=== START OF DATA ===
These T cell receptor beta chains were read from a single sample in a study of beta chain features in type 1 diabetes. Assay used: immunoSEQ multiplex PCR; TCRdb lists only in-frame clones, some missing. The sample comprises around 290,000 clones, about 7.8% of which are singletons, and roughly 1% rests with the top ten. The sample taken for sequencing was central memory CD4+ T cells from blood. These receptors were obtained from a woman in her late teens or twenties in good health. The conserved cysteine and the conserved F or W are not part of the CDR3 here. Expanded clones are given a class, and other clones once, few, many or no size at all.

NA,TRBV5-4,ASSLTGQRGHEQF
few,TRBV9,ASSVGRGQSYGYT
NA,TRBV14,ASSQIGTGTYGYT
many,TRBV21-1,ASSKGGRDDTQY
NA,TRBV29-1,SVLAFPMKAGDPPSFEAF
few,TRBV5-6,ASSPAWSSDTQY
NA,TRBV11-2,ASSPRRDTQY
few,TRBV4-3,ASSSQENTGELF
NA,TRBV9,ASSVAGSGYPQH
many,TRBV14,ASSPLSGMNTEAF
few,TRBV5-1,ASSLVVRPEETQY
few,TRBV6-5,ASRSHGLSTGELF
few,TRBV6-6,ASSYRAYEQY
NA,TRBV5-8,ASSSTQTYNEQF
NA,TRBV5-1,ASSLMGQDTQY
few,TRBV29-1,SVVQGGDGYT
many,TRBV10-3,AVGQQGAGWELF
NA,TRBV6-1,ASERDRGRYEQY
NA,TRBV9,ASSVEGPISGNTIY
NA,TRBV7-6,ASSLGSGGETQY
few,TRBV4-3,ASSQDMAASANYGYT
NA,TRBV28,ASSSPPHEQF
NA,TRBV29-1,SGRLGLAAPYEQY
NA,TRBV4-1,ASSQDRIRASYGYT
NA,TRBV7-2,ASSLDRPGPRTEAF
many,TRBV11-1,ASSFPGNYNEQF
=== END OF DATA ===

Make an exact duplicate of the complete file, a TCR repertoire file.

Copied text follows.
These T cell receptor beta chains were read from a single sample in a study of beta chain features in type 1 diabetes. Assay used: immunoSEQ multiplex PCR; TCRdb lists only in-frame clones, some missing. The sample comprises around 290,000 clones, about 7.8% of which are singletons, and roughly 1% rests with the top ten. The sample taken for sequencing was central memory CD4+ T cells from blood. These receptors were obtained from a woman in her late teens or twenties in good health. The conserved cysteine and the conserved F or W are not part of the CDR3 here. Expanded clones are given a class, and other clones once, few, many or no size at all.

NA,TRBV5-4,ASSLTGQRGHEQF
few,TRBV9,ASSVGRGQSYGYT
NA,TRBV14,ASSQIGTGTYGYT
many,TRBV21-1,ASSKGGRDDTQY
NA,TRBV29-1,SVLAFPMKAGDPPSFEAF
few,TRBV5-6,ASSPAWSSDTQY
NA,TRBV11-2,ASSPRRDTQY
few,TRBV4-3,ASSSQENTGELF
NA,TRBV9,ASSVAGSGYPQH
many,TRBV14,ASSPLSGMNTEAF
few,TRBV5-1,ASSLVVRPEETQY
few,TRBV6-5,ASRSHGLSTGELF
few,TRBV6-6,ASSYRAYEQY
NA,TRBV5-8,ASSSTQTYNEQF
NA,TRBV5-1,ASSLMGQDTQY
few,TRBV29-1,SVVQGGDGYT
many,TRBV10-3,AVGQQGAGWELF
NA,TRBV6-1,ASERDRGRYEQY
NA,TRBV9,ASSVEGPISGNTIY
NA,TRBV7-6,ASSLGSGGETQY
few,TRBV4-3,ASSQDMAASANYGYT
NA,TRBV28,ASSSPPHEQF
NA,TRBV29-1,SGRLGLAAPYEQY
NA,TRBV4-1,ASSQDRIRASYGYT
NA,TRBV7-2,ASSLDRPGPRTEAF
many,TRBV11-1,ASSFPGNYNEQF